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Mario Andretti is undeniably one of the greatest drivers in motorsports history, with a career that included wins at the Daytona 500, the Indianapolis 500, and championships in Formula 1 and IndyCar. He concluded his legendary racing career more than two decades ago at the 2000 24 Hours of Le Mans. Or, did he?

This week Andretti appeared on a podcast with ESPN’s Marty Smith and shocked the host with his response when asked if he wanted to have one more time behind the wheel.  

Mario Andretti is considered one of the greatest in motorsports history

Mario Andretti at 1969 Indianapolis 500
Mario Andretti is adorned with flowers after winning the 1969 Indianapolis 500. | Getty Images

Mario Andretti’s career numbers are staggering. And what makes them most impressive is that they’re not limited to one discipline. Whenever Andretti strapped in behind the wheel — it didn’t matter the series — there was a good chance his car would cross the finish line first.

It all started in the mid-1960s when Andretti captured a pair of back-to-back USAC Championships (later known as IndyCar) in 1965 and 1966, including nine wins. In 1967, he pulled off the improbable, crossing over into NASCAR and winning the Daytona 500 in his second attempt while racing in only select races in the series each year. 

Two years later, he won the Indianapolis 500 and his third USAC Championship title. Almost a decade later, in 1978, he won six races and the Formula 1 championship. He wasn’t done yet.

In the 1980s, the IndyCar World Series was his playground. After finishing third overall in the standings during both the 1982 and 1983 seasons, he left no doubt about who was the best driver in 1984, winning six of the 16 races that year and capturing the crown.  

His last major career win came in 1995 when he teamed with Bob Wollek and Eric Helary to win the 24 Hours of Le Mans. He last raced competitively at Le Mans in 2000 and finished his career with an impressive 111 wins across all series. 

Mario Andretti leaves Marty Smith speechless

While Mario Andretti hasn’t competed in more than 20 years, he’s still connected to racing with his son Michael, who was a CART Series champion, and now a team owner, and his grandson Marco, who sat on the Indianapolis 500 pole in 2020.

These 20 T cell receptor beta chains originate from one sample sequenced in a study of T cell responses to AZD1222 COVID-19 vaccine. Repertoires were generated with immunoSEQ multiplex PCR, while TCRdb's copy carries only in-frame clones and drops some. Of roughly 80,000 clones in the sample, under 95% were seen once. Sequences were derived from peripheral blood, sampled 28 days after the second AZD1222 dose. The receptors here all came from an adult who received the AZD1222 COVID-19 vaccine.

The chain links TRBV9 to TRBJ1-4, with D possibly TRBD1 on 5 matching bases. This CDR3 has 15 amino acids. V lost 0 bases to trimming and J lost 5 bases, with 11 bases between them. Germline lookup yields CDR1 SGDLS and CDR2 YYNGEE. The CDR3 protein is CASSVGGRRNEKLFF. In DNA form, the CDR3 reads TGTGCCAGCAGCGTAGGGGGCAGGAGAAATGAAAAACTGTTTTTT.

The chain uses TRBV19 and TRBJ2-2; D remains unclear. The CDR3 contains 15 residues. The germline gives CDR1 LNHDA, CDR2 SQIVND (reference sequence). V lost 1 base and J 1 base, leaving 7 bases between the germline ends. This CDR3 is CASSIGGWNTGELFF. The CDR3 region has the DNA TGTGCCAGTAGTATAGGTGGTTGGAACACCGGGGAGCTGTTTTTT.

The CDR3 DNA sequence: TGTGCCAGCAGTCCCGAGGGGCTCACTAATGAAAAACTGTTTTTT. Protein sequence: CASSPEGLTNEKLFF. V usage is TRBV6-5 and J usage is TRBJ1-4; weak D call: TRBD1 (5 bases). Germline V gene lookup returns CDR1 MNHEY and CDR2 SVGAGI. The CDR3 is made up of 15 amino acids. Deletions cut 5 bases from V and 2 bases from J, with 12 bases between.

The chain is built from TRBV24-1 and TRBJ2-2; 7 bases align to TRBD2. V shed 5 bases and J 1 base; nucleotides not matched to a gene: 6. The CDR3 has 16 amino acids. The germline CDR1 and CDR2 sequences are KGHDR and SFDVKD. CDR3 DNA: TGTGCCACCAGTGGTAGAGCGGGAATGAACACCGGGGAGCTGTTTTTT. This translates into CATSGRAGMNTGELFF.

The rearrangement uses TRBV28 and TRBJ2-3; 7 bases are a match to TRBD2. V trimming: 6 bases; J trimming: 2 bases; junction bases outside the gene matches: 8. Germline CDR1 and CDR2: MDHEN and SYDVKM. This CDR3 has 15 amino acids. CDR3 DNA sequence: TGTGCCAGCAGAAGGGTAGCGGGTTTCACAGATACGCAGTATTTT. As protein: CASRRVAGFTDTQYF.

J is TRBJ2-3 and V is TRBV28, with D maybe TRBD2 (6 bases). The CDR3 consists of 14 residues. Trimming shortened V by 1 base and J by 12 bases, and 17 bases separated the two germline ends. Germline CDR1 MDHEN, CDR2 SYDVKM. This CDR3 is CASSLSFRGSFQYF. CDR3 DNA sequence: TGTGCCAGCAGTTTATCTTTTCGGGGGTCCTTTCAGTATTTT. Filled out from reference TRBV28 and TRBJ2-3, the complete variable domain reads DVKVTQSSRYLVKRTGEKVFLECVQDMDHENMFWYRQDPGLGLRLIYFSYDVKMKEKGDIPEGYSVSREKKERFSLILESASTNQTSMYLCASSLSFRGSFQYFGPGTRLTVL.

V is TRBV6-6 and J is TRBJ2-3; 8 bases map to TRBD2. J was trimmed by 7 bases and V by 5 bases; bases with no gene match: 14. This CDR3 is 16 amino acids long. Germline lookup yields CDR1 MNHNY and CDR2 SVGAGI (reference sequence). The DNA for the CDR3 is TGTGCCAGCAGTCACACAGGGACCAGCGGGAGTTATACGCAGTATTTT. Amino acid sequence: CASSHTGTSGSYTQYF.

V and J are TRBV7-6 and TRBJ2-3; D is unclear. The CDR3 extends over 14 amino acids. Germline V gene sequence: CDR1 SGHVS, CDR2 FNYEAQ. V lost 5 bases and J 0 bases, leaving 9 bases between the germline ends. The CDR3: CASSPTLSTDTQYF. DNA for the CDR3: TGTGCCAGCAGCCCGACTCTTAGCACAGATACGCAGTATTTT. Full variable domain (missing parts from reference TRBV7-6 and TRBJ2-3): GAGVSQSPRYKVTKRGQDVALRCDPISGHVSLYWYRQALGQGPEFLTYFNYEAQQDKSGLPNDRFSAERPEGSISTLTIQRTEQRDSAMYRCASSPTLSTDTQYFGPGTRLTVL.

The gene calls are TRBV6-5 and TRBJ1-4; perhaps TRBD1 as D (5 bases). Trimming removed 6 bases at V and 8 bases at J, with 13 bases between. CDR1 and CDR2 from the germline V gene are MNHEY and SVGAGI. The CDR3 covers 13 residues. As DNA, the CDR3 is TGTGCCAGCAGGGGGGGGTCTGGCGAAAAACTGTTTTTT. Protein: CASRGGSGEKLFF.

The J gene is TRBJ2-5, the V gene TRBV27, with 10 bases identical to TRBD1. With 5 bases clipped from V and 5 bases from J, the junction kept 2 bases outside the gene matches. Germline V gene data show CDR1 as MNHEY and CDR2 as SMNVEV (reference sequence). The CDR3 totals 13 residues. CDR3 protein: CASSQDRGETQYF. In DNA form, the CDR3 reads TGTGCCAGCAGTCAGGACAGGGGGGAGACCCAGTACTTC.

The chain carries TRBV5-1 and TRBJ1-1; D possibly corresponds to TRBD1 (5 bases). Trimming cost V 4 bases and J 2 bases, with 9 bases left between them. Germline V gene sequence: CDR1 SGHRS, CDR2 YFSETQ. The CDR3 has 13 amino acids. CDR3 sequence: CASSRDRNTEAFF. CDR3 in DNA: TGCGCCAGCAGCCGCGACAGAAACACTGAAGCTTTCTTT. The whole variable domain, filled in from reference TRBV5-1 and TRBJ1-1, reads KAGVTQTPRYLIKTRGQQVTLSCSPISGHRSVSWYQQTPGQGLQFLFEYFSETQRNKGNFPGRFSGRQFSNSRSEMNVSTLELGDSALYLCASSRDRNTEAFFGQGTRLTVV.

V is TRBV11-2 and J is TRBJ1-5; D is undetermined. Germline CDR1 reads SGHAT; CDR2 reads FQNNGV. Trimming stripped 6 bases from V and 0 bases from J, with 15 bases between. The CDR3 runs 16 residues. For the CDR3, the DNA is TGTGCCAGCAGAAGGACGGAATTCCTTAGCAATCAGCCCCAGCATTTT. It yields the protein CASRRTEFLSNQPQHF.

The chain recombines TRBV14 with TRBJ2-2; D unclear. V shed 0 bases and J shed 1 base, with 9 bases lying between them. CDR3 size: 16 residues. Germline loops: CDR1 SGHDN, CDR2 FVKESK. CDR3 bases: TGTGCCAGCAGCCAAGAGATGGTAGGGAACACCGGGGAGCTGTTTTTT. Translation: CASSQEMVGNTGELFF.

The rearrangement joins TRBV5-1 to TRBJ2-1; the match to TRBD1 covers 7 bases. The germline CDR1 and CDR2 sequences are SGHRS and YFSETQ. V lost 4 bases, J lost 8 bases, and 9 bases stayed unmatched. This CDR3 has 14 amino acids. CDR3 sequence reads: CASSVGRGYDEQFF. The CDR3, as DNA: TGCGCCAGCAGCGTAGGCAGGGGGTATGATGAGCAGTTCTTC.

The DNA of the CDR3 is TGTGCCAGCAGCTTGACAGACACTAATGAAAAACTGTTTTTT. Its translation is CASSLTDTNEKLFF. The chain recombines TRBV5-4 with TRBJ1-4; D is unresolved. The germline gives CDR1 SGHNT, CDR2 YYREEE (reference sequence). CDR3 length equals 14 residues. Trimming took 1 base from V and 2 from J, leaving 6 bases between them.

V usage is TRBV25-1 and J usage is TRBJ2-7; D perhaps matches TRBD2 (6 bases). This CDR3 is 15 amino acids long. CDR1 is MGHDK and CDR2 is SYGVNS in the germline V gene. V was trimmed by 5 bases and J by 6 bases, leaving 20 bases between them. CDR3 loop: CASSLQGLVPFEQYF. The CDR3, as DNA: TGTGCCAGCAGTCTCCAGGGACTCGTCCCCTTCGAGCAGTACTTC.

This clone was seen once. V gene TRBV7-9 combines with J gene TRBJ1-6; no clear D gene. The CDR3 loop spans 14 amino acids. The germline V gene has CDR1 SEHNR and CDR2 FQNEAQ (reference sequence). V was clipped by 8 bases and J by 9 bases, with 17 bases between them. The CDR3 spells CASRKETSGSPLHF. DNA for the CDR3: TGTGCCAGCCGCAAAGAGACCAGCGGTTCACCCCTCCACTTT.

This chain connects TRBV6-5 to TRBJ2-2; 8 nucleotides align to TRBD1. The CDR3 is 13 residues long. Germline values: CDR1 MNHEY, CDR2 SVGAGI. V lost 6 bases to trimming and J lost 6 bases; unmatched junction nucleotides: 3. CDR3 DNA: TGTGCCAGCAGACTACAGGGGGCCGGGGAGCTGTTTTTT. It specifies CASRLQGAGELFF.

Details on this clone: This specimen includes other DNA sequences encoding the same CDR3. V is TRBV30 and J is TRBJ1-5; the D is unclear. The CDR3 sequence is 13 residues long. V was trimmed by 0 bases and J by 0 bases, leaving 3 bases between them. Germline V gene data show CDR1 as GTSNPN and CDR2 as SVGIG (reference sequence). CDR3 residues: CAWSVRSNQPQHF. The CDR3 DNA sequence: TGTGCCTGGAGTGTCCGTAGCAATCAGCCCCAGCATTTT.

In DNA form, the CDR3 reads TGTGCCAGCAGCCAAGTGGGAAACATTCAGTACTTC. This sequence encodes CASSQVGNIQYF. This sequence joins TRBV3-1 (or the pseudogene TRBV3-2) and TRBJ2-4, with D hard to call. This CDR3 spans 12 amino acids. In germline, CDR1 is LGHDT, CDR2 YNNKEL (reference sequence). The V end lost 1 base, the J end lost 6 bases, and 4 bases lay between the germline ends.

In addition, he remains one of motorsports’ greatest ambassadors, regularly visiting with the media and appearing at various race venues. 

This week Andretti appeared as a guest on the Marty Smith Podcast on Outsider and talked racing. At one point, the host asked the 81-year-old what most listeners thought was an innocent question with an obvious answer. 

“What do you wish you could do one more time behind the wheel? If you got one more shot, what would it be?” Smith asked.

“I think it might happen this year, actually,” Andretti responded, which left Smith speechless. “Stay tuned,” the driver repeated multiple times.

“Wow! OK, there’s a nice little tease from one of the greatest of all time, if not the greatest of all time,” Smith managed to say. “So there’s potential you might be back behind the wheel at some time in 2022? Fair?”

“That’s fair,” Andretti replied. 

“Wow! Alright,” Smith said. “I dig it.” 

Kyle Larson receives comparisons to Andretti’s greatness in 2021


Mario Andretti Offers Heartfelt Advice to Lewis Hamilton as the Formula 1 Legend Remains Silent About His Future

Last year, NASCAR Cup Series driver Kyle Larson had a racing season that drew many Mario Andretti-like comparisons, as he competed in different cars on different tracks against the best drivers and regularly found himself victorious. That crossover success caught the attention of many in the racing world, including one specific driver.

“It’s not just about trying. ‘OK, I’m going to give it a go.’ “(It’s) win. Win. You have got to win in somebody else’s sandbox at their own game,” Andretti told NBC Sports about Larson in September. “That’s what gives you the ultimate satisfaction. That’s why you do it. That’s what drives you. You need it, that type of motivation. I can see his motivation is the thought process I was giving it.”

Who knows? Maybe Andretti and Larson may find themselves on the same track, like an SRX race this year. Wherever Andretti decides to make his return, even if it’s just an exhibition, it will be must-see TV.

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